Last week – and this weekend – I’ve been reading the comments on Pippin Williamson’s posts about his company’s decision to adjust prices on Easy Digital Downloads (and for those who are curious, I applaud it).
That’s a conversation in and of itself, and there’s a long comment thread that I think is worth reading for anyone involved in WordPess product development, but I digress as that’s the point of this post.
Some readers have left comments throughout the comment feed discussing the notion of community-based support forums. The whole thread is worth a read but:
- EDD used to offer community-based support forums (in addition to their other support),
- I’ve built and worked on products that had community-based support forums
And, in retrospect, I absolutely do not think it’s a wise decision for a WordPress-based product shop to offer them. I have my reasons, I’ll elaborate, but I want to be clear that I’m constraining this strict to WordPress because it’s what I know.
I can’t speak for any other segments of our industry.
Community-Based Support Forums
Years ago, I worked with a great team, and we built a solid product, and I’m still proud of the work we did. During that time, one of the things that we initially offer were community-based support forums.
At first, it seemed to make sense: When we were not answering support tickets (which was something that was happening more often than not – just ask Chris or Michael), others were helping one another out in the forums.
It seems like a win-win, right? You have your customers helping other customers, and you have your team helping customers with larger problems.
In an ideal situation, this is how it may pan out. But the world is not an ideal situation and, thus, neither is the nature of community-based support forums.
So, naturally, this raises a question: What’s wrong with community-based support forums?
What Really Happens In The Forums
When you have people helping people try to solve a problem with a paid product that provides support, and the support is coming from someone other than the vendor, then you’re looking at people who:
- don’t know how the product was built,
- might be providing solutions from a place of less experience than you or you and your team of developers,
- may be provided simply wrong answers from lack of experience.
So look at it this way: You have a product that you or you and a team have built. It’s been tested, evaluated, tested, evaluated, deployed, and sales are rolling along.
Then someone encounters a problem or a bug. They’ve purchased support, so they submit a ticket which puts the in a queue of indeterminable length. They don’t hear back as fast as they like, so they ask someone in the forums. They get a response, they modify the core code, it works, so they are happy.
Then you or your team gets back to their original support question, and they’ve found a legitimate bug. That’s great because it allows you to increase the quality of your software.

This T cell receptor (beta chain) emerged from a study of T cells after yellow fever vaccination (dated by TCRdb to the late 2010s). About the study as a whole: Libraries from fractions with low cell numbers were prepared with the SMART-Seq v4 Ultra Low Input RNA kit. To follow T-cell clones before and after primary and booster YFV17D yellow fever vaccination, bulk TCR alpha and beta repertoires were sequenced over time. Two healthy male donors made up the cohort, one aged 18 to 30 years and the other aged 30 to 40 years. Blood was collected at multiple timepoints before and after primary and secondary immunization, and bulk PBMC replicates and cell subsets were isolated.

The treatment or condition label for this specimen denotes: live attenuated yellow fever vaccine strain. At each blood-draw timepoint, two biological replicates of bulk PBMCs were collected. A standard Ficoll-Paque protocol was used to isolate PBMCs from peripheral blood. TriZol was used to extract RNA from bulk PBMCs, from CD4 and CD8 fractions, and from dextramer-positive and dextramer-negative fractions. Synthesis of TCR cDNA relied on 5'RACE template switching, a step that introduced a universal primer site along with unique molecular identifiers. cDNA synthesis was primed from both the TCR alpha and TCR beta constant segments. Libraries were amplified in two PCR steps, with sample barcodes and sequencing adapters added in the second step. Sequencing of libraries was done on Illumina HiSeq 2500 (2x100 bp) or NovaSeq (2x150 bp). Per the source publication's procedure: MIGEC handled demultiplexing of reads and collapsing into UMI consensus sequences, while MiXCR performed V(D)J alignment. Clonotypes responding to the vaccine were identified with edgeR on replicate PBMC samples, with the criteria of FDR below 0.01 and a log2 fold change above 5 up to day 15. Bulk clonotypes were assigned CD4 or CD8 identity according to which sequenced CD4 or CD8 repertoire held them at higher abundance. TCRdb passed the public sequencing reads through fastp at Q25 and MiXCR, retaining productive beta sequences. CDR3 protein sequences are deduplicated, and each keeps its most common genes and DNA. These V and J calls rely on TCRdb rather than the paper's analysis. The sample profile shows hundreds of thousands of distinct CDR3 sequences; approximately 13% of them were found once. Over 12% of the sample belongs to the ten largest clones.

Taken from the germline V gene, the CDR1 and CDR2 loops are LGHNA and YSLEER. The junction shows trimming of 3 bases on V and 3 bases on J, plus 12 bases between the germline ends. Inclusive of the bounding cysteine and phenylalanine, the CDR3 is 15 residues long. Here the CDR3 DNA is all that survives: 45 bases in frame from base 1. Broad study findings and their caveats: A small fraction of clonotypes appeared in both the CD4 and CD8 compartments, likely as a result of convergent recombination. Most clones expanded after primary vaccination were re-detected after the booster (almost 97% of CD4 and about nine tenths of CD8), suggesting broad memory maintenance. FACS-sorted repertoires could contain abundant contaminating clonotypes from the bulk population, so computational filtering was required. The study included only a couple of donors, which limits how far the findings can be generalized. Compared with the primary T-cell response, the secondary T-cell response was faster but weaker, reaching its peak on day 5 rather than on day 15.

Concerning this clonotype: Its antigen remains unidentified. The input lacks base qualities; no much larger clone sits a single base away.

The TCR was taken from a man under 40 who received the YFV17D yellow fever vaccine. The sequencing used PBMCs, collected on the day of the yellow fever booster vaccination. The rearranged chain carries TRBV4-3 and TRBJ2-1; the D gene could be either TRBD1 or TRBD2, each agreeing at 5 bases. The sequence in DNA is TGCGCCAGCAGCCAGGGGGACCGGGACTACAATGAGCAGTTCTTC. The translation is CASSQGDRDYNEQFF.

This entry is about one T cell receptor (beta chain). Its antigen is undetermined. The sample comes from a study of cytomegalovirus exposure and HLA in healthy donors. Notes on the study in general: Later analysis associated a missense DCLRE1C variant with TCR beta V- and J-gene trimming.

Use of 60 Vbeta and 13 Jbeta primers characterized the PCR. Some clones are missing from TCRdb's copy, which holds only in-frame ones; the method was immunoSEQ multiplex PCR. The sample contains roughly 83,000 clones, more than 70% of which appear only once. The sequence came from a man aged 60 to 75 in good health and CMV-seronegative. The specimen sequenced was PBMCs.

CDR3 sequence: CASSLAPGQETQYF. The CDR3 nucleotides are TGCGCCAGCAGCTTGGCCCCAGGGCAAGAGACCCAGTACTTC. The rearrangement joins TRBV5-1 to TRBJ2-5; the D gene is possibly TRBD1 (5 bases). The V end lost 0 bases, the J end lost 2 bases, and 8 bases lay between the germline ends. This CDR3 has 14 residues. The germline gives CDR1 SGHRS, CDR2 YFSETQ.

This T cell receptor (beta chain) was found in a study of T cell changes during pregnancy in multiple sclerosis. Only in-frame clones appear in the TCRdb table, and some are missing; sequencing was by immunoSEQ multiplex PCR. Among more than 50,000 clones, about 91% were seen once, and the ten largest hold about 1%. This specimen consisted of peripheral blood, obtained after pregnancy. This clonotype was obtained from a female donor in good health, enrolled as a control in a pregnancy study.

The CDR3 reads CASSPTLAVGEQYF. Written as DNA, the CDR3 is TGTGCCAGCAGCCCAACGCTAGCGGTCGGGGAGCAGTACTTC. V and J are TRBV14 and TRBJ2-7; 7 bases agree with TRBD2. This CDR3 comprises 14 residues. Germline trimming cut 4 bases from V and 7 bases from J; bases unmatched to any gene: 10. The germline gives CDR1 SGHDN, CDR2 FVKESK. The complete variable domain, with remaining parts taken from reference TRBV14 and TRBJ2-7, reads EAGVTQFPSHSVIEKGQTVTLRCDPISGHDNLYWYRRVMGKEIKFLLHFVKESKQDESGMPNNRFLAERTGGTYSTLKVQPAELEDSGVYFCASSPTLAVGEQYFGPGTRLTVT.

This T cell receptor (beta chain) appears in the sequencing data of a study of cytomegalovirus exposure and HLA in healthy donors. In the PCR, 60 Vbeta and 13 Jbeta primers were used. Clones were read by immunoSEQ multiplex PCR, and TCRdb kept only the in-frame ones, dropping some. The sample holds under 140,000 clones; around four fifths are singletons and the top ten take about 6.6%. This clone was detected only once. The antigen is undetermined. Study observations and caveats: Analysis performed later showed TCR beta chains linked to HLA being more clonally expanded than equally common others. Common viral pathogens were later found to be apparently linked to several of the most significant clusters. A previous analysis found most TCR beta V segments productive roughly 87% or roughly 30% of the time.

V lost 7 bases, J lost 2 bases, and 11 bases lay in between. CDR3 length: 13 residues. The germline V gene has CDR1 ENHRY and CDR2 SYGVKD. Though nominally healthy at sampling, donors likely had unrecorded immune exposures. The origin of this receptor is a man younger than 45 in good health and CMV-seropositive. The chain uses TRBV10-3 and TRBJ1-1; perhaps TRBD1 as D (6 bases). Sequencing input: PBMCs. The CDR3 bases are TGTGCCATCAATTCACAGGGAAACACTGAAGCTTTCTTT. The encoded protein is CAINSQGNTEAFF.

But they’ve changed the core code so whatever solution you offer is likely to be met with “Thanks, but I’ve gotten it resolved.”
But it’s resolved all wrong.
And depending on the nature of what you’re selling, this could introduce security bugs or other problems of which you’re simply not aware until you can diagnose the problem.
Now, though, you have to ask the user what they did to fix their problem, audit that code, then you have audit your code.
Ultimately, what does this do?
- Users helping users can produce incorrect solutions,
- Users helping users can generate more or longer support requests than necessary,
- The business is potentially taxed with more work than necessary to fix a bug or add a feature.
- And more.
Now I’m not one to try to layout a problem and then not provide a solution; however, I can’t provide a solution for all businesses. Who can? I don’t know the model; I don’t know the mode of operation, I don’t know the structure, I don’t know a lot of things.
One Way To Address This
But what I do know is that community-based support forums can generate more problems than not even though it sounds like an advantage and a selling point from the outset.
Being on the other side of this can change that perspective, though.
So the way I’d approach this problem is like this:
- Support is done on a one-to-one basis. Customers submit their support tickets to the problem team through an application like HelpScout and then receive 1-on-1 support from the team.
- Respond Immediately (Sort of). Let the customer know that they’re ticket is in line to be addressed but there is a backlog, and you’re working to get to it ASAP.
- Triage & Prioritize. Sometimes, however, it’s necessary to triage tickets via importance. Don’t be afraid to do this depending on the nature of a ticket.
- Share The Problem. This is optional but if you’re not going to have community-based support forums, then offer to share fixes, updates, and so on through a blog.
Again, this is just how I’d address it based on my experience, but it’s not necessarily the way to do it.
If you’re opting not to use community-based support forums, though, this is a potential way to handle opting not to use one.
So Use Them or Not?
For those who might be entertaining the idea of it, I hope this post provides enough insights to give you pause about introducing them.
I’m not saying they are always a bad idea, but I’m saying that there are some serious considerations to make because you may ultimately be causing you and your team more support tickets than necessary.